The doctoral and master’s degree programs administered by the Department of Marketing and Logistics at the University of North Texas give you the tools to be successful in your current career or to transition into a new one.
We offer course work leading to a Master of Business Administration degree with a concentration in Logistics and Supply Chain Management or a Doctor of Philosophy degree in Business with a concentration in Logistics Systems.
Garter Inc., a leading information technology research and advisory company, recently ranked our M.B.A program among the top 25 programs in the nation. Its study evaluated our program’s overall industry value, scope and size.
The M.B.A. curriculum teaches you how leading executives obtain a competitive advantage by aligning key business processes with end-user requirements. While pursuing the degree, you:
We draw on related and supporting courses ranging from computer information systems and economics to decision sciences and finance.
In addition to earning your M.B.A., you qualify for professional certification in transportation and logistics (CTL) from the American Society of Transportation and Logistics. Many of our students also apply for the graduate certificate in logistics and supply chain management.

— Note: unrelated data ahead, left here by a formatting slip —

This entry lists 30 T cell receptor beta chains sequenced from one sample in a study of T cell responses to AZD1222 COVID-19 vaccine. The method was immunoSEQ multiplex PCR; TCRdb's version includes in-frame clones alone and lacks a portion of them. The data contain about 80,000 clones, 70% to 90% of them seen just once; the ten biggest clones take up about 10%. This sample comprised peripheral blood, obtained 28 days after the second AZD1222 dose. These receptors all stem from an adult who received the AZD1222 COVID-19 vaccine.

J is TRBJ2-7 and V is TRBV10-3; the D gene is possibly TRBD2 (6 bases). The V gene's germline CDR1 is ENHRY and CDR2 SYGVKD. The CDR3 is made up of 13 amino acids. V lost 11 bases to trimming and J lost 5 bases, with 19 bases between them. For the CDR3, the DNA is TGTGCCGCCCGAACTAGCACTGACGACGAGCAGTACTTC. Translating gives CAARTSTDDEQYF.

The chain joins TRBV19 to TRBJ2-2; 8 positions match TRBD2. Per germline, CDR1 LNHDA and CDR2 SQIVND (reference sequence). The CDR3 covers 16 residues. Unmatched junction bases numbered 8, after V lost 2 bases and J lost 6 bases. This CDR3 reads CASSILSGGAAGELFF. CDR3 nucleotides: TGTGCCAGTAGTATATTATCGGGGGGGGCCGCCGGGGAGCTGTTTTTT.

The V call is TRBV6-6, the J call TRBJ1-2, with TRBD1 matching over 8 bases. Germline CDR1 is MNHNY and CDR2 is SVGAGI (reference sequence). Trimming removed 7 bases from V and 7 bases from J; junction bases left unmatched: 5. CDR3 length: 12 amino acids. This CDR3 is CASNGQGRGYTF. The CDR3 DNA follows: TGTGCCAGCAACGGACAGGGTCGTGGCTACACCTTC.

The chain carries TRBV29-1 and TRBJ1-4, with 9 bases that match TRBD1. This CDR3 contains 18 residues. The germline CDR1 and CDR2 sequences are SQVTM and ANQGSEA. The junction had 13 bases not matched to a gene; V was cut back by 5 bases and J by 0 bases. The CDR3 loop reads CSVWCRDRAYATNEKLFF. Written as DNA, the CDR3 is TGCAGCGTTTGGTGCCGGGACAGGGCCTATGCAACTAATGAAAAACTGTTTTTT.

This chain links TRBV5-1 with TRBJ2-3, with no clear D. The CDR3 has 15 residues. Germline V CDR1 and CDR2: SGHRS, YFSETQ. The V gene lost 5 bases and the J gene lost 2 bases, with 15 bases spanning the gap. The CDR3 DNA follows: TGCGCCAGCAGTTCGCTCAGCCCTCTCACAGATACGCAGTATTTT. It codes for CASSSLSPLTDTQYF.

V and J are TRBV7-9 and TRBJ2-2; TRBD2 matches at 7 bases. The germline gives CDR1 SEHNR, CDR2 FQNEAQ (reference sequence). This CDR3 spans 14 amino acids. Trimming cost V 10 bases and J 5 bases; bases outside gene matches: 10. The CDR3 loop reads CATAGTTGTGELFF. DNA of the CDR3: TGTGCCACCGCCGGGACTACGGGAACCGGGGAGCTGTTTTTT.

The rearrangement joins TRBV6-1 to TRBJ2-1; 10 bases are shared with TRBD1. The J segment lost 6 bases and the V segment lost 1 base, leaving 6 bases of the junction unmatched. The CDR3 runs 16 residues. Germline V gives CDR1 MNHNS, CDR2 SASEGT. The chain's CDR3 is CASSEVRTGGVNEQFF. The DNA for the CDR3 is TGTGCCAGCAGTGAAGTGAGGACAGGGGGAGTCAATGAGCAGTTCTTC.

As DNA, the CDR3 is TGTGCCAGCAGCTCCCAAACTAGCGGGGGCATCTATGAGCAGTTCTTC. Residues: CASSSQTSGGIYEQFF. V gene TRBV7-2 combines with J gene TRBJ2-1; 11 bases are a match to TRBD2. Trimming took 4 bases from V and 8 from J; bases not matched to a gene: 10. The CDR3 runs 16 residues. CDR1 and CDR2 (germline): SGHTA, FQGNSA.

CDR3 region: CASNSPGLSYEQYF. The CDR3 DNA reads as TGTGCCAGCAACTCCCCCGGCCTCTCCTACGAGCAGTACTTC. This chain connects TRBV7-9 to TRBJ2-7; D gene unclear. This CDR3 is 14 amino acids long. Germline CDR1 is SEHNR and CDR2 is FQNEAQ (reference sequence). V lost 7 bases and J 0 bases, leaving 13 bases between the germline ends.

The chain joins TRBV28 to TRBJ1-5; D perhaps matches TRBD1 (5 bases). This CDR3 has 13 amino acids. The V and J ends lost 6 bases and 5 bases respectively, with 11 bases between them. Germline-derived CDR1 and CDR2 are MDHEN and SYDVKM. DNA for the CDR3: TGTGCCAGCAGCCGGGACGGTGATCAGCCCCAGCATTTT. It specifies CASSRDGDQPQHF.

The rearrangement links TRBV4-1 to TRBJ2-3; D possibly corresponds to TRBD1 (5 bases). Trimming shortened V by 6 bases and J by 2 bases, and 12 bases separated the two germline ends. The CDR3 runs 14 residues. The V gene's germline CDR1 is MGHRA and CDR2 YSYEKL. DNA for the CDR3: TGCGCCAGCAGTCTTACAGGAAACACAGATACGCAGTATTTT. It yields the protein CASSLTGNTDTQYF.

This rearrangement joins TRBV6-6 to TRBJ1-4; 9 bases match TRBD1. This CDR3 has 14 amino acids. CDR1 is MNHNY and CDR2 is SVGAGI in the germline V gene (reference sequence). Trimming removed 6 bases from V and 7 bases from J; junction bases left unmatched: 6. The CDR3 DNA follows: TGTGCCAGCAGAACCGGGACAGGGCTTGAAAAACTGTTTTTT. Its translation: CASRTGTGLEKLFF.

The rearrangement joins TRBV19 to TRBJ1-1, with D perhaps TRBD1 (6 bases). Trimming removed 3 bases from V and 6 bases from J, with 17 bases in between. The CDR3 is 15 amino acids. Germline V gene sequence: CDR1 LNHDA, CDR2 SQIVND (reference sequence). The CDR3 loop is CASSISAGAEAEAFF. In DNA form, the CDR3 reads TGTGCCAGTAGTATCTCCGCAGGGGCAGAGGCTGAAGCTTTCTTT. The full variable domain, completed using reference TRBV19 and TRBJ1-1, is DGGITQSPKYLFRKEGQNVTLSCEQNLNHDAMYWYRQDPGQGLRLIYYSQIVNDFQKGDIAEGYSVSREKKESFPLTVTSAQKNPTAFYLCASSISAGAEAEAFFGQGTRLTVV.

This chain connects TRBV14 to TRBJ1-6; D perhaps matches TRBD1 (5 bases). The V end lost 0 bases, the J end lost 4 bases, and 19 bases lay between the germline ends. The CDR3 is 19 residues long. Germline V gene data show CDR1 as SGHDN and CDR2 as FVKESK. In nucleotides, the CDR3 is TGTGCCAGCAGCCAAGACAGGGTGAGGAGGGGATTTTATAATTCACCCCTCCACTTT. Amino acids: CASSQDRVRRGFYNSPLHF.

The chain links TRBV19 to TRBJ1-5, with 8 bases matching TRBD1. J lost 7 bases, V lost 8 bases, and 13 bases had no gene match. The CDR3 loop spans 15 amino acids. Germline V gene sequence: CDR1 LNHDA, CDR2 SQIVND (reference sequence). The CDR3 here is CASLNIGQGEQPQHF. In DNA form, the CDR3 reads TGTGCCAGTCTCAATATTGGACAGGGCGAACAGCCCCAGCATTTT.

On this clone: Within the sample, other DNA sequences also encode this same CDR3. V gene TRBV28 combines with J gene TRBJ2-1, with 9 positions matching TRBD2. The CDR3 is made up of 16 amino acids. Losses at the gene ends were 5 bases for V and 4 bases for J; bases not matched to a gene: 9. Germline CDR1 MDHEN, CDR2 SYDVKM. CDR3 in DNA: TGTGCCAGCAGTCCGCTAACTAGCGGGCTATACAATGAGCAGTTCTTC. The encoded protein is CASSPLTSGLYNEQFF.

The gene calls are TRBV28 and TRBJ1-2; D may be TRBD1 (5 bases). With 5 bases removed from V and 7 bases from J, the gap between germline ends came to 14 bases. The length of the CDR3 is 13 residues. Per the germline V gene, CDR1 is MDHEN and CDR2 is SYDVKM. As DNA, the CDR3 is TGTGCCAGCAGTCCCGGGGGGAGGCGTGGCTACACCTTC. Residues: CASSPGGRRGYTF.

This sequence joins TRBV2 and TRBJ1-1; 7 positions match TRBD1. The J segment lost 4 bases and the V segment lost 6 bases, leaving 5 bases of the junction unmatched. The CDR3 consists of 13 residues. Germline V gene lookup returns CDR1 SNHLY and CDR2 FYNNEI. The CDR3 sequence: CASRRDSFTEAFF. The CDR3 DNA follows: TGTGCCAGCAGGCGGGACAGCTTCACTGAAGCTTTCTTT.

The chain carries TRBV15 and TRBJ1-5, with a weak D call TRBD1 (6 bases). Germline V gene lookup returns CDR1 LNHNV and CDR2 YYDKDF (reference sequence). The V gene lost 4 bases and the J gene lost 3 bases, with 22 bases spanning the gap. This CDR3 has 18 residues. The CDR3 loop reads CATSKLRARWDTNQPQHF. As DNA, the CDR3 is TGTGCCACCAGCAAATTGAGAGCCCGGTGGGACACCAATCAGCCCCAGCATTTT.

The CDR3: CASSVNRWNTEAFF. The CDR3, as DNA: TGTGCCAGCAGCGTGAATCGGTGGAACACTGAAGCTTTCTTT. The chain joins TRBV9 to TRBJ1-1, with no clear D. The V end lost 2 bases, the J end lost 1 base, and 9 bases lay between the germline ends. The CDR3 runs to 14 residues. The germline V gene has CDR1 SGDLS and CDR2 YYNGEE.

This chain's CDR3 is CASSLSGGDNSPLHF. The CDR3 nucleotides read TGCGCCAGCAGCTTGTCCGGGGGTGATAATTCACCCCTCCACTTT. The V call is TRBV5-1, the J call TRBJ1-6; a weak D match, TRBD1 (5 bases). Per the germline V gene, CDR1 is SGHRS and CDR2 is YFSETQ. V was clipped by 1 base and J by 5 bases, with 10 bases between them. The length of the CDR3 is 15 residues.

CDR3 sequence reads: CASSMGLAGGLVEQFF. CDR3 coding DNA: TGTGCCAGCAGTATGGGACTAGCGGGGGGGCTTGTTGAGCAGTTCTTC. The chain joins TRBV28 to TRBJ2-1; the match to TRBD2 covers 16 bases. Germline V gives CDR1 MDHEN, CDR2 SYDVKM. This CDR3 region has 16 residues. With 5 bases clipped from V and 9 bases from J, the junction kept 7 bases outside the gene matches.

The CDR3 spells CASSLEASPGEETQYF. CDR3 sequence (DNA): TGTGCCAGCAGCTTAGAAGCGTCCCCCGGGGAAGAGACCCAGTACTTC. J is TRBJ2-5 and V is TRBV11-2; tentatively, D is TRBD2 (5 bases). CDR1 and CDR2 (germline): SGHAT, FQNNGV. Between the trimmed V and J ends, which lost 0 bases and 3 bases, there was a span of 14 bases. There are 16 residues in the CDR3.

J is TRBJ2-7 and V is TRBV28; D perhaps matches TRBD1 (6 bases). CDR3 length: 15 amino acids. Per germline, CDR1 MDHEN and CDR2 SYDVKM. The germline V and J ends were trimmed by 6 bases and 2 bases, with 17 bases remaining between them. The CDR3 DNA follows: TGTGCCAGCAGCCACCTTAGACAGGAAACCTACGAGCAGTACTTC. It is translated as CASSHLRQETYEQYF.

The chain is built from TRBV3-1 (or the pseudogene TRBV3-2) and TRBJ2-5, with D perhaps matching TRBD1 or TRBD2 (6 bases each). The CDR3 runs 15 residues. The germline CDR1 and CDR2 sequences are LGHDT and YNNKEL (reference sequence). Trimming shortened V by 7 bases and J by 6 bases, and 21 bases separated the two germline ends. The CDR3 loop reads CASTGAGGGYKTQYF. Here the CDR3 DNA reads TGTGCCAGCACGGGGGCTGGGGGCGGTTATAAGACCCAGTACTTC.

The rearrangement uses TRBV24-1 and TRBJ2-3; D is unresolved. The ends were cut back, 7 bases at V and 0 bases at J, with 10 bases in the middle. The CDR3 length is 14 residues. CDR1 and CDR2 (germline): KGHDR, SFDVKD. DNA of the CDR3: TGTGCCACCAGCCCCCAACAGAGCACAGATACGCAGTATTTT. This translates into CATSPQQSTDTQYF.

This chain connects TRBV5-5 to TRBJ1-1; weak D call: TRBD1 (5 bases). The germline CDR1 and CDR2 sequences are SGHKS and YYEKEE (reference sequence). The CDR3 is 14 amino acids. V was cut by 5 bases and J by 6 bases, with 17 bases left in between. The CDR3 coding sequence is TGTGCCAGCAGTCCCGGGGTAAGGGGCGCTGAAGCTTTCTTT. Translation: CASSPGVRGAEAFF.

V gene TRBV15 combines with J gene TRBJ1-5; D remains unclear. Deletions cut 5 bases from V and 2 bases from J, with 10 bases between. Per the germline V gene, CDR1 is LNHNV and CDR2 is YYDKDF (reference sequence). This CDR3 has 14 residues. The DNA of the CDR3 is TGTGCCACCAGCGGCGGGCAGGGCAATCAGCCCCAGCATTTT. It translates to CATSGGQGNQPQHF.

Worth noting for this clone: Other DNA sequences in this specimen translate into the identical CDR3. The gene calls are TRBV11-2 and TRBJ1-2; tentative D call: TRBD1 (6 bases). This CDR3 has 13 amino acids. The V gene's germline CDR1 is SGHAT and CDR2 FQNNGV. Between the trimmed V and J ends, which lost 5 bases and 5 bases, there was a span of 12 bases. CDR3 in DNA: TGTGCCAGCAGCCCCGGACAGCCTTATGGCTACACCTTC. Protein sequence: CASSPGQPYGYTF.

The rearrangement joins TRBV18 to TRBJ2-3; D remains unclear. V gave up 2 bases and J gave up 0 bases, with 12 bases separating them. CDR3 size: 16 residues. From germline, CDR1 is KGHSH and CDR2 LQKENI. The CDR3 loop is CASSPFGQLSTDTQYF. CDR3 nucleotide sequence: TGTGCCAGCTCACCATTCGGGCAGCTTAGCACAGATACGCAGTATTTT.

The doctoral concentration in Logistics Systems blends business, logistics, supply chain, public policy and engineering prepares you for faculty positions and high-impact positions within industry.
The curriculum provides the foundation to be successful in an academic career or a career as a professional researcher analyzing logistics and supply chain management. You receive a thorough understanding of theory, methods and modeling techniques that are key tools for success in higher-level teaching and academic research.
This approach also helps lay a strong foundation for publishing success before you graduate. Students are mentored by faculty members who are well published.
The doctoral program represents UNT’s investment in the College of Business and the Complex Logistics Systems research cluster. Logistics is a key research area at UNT.
Our faculty members are outstanding professors and global leaders. Because of their research efforts, the logistics program ranks as the world’s fifth best program for supply chain and logistics research productivity by the International Journal of Physical Distribution and Logistics Management. Faculty research examines:
Faculty members also routinely interact with major corporations through their research and executive development programs. Those corporations include PepsiCo Inc., Verizon, Hillwood Investment Properties, J.C. Penney Co., Lockheed Martin and organizations such as the U.S. Department of Defense.